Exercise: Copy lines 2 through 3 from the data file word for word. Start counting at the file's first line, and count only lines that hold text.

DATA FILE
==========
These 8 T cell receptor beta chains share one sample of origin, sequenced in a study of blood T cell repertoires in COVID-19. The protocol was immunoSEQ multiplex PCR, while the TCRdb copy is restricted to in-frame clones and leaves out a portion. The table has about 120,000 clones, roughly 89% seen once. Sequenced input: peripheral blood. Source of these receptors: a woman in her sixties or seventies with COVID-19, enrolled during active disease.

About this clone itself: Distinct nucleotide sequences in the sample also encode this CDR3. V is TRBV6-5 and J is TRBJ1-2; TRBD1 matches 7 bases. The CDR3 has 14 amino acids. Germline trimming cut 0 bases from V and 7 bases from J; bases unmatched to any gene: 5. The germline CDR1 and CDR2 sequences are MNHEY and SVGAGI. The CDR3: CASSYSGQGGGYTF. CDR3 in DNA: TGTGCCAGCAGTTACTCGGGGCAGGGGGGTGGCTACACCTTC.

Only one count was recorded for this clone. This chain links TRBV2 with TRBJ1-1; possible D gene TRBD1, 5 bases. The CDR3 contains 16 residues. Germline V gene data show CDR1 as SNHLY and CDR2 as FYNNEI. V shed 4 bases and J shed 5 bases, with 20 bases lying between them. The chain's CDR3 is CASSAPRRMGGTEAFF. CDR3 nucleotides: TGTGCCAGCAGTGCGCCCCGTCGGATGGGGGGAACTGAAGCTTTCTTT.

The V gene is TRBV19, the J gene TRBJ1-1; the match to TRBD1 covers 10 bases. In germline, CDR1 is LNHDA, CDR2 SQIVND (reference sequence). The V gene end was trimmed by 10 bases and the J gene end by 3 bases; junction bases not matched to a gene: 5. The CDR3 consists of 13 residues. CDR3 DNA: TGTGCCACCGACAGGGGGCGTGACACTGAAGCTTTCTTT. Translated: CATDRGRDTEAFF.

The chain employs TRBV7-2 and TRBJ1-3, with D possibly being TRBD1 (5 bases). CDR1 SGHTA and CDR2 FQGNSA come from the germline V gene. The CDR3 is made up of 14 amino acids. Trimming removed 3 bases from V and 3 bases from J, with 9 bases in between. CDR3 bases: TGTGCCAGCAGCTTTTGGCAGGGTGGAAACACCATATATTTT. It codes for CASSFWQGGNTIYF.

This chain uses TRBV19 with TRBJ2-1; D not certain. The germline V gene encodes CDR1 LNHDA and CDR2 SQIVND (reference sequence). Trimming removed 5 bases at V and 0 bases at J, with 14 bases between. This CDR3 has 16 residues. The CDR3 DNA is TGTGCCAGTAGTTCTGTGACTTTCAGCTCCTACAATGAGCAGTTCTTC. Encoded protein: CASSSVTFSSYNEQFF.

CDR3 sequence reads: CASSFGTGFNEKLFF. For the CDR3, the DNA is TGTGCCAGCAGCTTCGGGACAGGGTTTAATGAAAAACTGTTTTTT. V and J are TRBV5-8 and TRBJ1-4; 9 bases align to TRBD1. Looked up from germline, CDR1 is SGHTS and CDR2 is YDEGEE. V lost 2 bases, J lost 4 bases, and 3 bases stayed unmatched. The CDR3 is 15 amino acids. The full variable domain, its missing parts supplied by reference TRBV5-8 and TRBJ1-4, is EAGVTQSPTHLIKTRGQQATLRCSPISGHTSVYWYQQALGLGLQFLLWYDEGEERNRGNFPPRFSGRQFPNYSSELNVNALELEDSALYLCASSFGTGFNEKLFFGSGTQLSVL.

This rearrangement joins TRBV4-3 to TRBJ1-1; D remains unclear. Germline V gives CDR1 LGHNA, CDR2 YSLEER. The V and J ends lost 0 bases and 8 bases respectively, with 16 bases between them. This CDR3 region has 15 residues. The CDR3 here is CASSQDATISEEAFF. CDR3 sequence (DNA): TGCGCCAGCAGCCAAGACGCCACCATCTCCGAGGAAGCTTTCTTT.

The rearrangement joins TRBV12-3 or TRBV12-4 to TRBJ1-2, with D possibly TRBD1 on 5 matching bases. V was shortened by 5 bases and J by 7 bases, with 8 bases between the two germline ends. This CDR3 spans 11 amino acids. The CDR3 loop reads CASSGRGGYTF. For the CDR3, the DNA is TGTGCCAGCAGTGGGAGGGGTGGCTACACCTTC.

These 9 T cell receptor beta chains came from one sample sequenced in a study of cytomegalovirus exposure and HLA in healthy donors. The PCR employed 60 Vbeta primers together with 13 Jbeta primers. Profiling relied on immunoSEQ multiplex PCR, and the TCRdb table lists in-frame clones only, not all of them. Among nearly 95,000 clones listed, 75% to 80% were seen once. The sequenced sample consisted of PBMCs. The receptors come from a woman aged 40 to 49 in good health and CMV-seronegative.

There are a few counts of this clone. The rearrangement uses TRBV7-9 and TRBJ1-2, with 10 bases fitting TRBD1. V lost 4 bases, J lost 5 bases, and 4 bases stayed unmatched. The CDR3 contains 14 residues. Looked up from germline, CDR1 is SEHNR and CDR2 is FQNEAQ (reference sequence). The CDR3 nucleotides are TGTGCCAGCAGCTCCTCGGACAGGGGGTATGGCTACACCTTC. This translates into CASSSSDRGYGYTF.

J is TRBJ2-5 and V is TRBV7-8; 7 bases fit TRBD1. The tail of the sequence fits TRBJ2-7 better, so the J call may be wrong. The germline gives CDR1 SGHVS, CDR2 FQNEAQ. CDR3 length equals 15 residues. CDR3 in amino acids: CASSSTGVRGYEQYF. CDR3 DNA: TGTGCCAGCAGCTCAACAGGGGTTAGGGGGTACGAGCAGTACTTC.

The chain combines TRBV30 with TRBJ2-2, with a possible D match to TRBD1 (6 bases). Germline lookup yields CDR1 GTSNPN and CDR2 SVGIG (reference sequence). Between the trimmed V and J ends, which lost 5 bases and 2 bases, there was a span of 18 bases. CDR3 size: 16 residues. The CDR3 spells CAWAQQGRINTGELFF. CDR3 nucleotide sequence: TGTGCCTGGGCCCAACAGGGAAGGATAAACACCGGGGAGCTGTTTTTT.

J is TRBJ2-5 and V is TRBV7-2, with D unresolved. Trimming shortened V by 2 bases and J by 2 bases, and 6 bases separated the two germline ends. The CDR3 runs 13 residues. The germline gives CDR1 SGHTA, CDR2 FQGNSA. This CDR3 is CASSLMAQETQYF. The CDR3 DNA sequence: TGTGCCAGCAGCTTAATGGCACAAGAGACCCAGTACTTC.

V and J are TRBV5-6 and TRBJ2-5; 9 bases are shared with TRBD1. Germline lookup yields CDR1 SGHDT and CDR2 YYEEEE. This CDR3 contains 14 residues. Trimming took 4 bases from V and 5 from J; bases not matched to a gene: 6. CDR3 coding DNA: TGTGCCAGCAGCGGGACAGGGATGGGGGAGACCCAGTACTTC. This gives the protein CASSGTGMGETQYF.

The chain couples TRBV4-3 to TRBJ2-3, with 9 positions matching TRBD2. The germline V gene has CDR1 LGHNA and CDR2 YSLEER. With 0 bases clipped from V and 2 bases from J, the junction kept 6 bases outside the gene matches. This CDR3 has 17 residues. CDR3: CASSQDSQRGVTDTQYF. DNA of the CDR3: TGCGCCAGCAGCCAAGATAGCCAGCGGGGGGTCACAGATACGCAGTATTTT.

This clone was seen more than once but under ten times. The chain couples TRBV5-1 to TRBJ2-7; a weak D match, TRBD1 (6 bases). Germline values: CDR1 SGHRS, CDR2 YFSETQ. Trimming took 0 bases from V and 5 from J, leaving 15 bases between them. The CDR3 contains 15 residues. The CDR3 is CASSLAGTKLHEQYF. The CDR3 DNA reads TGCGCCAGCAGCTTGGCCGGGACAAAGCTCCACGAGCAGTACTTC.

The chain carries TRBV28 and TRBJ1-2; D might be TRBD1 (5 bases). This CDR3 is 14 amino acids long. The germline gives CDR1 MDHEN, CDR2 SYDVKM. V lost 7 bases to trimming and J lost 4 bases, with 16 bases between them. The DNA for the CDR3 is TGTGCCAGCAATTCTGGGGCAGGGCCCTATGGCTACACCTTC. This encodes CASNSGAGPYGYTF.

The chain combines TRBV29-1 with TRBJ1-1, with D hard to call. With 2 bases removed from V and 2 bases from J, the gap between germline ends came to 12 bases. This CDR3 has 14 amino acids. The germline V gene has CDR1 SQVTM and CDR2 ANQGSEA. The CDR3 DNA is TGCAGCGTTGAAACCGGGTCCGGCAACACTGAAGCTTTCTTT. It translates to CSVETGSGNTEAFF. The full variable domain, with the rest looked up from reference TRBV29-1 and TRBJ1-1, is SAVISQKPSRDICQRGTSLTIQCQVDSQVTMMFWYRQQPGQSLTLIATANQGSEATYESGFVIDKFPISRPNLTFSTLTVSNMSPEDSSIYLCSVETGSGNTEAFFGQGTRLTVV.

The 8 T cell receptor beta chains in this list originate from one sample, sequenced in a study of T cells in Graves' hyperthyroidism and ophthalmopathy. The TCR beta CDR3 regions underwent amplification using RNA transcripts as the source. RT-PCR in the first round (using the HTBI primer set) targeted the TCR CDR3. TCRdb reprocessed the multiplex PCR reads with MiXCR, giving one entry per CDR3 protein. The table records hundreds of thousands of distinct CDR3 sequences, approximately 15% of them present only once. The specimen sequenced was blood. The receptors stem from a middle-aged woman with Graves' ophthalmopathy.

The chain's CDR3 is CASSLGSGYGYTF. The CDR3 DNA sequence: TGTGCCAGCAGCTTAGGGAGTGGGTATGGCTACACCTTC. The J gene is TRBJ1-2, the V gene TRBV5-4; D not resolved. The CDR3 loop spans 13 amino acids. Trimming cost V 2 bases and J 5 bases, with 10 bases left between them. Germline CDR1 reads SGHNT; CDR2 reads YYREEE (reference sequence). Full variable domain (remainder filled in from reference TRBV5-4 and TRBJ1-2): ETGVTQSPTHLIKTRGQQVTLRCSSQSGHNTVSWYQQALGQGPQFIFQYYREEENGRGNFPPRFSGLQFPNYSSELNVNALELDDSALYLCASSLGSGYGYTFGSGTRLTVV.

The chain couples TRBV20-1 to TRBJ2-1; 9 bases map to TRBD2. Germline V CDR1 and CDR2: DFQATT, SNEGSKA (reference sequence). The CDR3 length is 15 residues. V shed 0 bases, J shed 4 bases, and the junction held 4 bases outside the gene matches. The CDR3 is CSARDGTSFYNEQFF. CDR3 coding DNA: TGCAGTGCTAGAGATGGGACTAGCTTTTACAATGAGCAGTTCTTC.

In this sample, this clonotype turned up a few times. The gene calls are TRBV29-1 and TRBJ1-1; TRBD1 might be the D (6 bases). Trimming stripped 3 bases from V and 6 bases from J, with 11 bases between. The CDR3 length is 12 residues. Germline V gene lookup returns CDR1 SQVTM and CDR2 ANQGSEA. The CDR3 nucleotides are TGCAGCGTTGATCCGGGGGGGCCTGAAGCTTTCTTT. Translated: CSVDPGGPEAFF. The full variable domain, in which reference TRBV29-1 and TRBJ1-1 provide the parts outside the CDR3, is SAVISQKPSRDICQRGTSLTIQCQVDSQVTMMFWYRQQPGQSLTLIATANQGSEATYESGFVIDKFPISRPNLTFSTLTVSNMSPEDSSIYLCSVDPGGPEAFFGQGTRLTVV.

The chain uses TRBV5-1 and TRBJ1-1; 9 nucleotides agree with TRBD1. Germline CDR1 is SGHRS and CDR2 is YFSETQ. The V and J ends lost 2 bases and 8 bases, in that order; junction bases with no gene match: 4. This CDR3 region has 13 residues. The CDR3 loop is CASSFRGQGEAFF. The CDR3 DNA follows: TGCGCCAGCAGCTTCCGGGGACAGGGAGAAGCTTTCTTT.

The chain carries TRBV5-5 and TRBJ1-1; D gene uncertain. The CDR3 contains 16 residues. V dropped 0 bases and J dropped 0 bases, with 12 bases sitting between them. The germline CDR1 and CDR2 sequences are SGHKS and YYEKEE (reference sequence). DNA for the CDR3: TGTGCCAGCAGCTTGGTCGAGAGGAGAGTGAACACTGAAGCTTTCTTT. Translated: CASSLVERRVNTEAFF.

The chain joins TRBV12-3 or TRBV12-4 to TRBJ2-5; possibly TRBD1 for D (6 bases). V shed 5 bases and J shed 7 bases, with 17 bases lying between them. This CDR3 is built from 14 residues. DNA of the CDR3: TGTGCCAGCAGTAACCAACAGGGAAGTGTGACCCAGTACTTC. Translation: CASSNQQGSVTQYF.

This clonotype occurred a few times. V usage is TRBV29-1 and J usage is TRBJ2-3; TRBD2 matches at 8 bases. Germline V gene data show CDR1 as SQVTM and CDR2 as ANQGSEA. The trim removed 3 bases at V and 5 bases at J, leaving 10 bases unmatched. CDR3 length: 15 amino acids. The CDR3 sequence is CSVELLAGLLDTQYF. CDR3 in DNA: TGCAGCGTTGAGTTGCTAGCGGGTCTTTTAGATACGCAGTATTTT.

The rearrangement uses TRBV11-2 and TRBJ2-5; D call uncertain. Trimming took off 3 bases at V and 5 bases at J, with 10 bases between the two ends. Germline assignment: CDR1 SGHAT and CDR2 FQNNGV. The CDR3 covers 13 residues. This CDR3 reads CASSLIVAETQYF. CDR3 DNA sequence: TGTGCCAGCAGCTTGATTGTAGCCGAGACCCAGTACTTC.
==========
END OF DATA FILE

About this clone itself: Distinct nucleotide sequences in the sample also encode this CDR3. V is TRBV6-5 and J is TRBJ1-2; TRBD1 matches 7 bases. The CDR3 has 14 amino acids. Germline trimming cut 0 bases from V and 7 bases from J; bases unmatched to any gene: 5. The germline CDR1 and CDR2 sequences are MNHEY and SVGAGI. The CDR3: CASSYSGQGGGYTF. CDR3 in DNA: TGTGCCAGCAGTTACTCGGGGCAGGGGGGTGGCTACACCTTC.

Only one count was recorded for this clone. This chain links TRBV2 with TRBJ1-1; possible D gene TRBD1, 5 bases. The CDR3 contains 16 residues. Germline V gene data show CDR1 as SNHLY and CDR2 as FYNNEI. V shed 4 bases and J shed 5 bases, with 20 bases lying between them. The chain's CDR3 is CASSAPRRMGGTEAFF. CDR3 nucleotides: TGTGCCAGCAGTGCGCCCCGTCGGATGGGGGGAACTGAAGCTTTCTTT.